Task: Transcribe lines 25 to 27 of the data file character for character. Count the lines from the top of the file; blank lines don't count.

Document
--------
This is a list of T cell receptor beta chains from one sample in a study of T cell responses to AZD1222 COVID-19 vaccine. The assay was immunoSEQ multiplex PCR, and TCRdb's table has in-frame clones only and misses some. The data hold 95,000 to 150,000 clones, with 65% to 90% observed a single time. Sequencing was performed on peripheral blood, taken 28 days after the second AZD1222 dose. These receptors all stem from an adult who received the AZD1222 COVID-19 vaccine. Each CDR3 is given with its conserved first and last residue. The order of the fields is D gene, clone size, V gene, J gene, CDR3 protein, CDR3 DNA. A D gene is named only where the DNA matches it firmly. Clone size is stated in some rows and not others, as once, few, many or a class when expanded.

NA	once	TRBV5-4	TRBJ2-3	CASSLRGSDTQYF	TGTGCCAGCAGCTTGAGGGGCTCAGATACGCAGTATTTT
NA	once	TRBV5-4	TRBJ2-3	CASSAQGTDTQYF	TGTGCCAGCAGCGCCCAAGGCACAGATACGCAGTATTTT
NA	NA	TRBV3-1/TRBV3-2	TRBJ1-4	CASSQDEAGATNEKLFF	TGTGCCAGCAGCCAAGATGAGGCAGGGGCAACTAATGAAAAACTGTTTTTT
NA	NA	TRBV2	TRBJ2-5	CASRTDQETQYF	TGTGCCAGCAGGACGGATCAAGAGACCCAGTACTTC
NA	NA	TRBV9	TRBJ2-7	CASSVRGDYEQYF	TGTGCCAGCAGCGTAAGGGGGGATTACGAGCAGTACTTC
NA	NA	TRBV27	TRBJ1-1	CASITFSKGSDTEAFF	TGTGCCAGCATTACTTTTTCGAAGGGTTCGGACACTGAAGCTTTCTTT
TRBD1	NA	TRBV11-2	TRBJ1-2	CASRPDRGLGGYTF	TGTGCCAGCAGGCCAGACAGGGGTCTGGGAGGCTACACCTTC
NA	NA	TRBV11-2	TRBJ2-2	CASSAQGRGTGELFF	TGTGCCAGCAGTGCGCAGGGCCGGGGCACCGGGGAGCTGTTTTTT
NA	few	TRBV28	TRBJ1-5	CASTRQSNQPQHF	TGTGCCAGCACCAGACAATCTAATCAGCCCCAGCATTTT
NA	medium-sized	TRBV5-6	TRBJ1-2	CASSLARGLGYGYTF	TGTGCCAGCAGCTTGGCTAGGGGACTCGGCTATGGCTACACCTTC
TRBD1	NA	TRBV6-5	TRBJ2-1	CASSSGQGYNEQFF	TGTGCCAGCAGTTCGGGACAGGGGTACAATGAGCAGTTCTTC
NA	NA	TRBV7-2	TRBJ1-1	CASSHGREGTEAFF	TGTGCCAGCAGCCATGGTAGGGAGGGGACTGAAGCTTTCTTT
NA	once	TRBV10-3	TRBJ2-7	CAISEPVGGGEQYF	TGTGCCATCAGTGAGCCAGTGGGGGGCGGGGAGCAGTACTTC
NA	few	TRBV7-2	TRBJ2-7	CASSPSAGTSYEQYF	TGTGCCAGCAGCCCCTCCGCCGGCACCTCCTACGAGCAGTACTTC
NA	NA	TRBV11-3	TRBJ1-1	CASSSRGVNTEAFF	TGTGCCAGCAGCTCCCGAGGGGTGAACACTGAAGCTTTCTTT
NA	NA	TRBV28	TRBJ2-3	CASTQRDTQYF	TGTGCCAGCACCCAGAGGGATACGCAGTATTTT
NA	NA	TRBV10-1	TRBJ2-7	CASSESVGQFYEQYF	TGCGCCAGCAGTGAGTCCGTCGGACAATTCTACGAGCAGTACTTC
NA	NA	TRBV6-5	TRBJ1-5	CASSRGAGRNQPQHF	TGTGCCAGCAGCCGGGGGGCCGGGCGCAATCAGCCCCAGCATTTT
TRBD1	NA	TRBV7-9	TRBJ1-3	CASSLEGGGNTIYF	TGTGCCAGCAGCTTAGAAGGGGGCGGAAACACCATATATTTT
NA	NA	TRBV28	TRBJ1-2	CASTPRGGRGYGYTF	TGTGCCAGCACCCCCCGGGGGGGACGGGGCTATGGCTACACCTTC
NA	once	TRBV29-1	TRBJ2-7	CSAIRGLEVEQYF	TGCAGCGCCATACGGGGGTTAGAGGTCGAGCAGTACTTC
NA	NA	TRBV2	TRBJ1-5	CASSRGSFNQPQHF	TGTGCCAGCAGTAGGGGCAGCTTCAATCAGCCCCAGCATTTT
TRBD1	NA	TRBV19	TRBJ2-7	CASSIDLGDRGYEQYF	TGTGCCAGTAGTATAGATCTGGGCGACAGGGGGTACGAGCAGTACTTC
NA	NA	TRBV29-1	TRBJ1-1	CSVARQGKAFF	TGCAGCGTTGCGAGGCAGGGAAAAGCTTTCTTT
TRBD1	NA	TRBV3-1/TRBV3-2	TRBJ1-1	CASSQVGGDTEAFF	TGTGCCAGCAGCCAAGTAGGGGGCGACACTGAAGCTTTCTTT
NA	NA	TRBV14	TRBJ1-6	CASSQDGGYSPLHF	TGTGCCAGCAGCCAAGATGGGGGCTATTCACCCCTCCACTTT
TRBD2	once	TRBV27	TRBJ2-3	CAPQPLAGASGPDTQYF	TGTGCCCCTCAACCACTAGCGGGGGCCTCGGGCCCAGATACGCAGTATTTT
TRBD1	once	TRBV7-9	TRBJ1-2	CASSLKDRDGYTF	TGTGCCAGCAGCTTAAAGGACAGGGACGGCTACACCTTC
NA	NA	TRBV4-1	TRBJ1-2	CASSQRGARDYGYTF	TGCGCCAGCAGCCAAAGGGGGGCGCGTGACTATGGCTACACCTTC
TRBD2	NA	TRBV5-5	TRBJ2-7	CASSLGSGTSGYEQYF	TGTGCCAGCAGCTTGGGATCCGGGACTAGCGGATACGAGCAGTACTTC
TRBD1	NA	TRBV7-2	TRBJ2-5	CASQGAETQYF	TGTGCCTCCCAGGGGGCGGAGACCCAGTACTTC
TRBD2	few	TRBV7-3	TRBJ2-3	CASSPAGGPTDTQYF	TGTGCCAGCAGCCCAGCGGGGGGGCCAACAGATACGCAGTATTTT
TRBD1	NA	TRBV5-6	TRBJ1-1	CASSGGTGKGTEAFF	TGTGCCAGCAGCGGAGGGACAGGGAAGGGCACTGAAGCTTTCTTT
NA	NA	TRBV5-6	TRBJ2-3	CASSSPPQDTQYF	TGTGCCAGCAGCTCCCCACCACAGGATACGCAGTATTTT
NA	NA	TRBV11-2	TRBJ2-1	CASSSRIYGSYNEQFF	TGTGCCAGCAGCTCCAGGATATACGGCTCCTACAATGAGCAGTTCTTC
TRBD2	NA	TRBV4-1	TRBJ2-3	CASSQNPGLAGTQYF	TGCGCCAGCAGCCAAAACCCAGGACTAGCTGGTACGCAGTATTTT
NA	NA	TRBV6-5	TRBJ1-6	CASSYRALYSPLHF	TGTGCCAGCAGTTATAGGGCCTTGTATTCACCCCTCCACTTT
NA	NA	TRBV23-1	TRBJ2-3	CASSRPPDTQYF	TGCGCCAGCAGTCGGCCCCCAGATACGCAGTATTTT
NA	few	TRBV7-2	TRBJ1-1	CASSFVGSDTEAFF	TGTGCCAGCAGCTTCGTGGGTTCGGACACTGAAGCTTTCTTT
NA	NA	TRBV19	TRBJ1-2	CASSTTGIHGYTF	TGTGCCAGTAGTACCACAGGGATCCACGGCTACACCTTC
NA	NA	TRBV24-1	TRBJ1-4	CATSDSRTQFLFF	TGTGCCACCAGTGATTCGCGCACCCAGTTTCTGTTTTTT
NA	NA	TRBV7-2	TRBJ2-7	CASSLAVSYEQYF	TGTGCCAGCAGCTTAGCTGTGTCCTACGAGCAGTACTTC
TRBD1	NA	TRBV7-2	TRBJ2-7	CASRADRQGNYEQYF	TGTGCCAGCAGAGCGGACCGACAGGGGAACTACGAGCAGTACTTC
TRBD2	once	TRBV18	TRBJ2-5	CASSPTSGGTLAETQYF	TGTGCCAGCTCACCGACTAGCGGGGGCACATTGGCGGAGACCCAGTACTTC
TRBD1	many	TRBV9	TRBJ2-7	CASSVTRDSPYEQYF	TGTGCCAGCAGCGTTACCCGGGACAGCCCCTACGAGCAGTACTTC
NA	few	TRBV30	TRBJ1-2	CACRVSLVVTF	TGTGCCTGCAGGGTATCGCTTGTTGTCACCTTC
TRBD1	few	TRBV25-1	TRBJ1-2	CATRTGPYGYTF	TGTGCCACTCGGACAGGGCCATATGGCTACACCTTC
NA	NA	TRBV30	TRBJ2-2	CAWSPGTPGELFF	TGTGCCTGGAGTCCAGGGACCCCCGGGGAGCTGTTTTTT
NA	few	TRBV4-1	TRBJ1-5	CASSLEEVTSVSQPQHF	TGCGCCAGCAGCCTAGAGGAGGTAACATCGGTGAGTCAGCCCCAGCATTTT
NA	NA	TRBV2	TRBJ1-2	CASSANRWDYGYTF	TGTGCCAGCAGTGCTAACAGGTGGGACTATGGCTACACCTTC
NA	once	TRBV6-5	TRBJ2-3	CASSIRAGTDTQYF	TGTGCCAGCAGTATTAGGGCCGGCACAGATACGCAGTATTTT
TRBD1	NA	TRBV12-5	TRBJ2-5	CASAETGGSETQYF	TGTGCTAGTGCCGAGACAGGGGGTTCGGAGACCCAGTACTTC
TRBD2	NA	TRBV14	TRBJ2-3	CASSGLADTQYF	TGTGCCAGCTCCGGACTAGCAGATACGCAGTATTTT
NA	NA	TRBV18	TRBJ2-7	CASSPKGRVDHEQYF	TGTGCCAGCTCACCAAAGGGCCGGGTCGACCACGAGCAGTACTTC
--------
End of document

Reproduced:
NA	NA	TRBV29-1	TRBJ1-1	CSVARQGKAFF	TGCAGCGTTGCGAGGCAGGGAAAAGCTTTCTTT
TRBD1	NA	TRBV3-1/TRBV3-2	TRBJ1-1	CASSQVGGDTEAFF	TGTGCCAGCAGCCAAGTAGGGGGCGACACTGAAGCTTTCTTT
NA	NA	TRBV14	TRBJ1-6	CASSQDGGYSPLHF	TGTGCCAGCAGCCAAGATGGGGGCTATTCACCCCTCCACTTT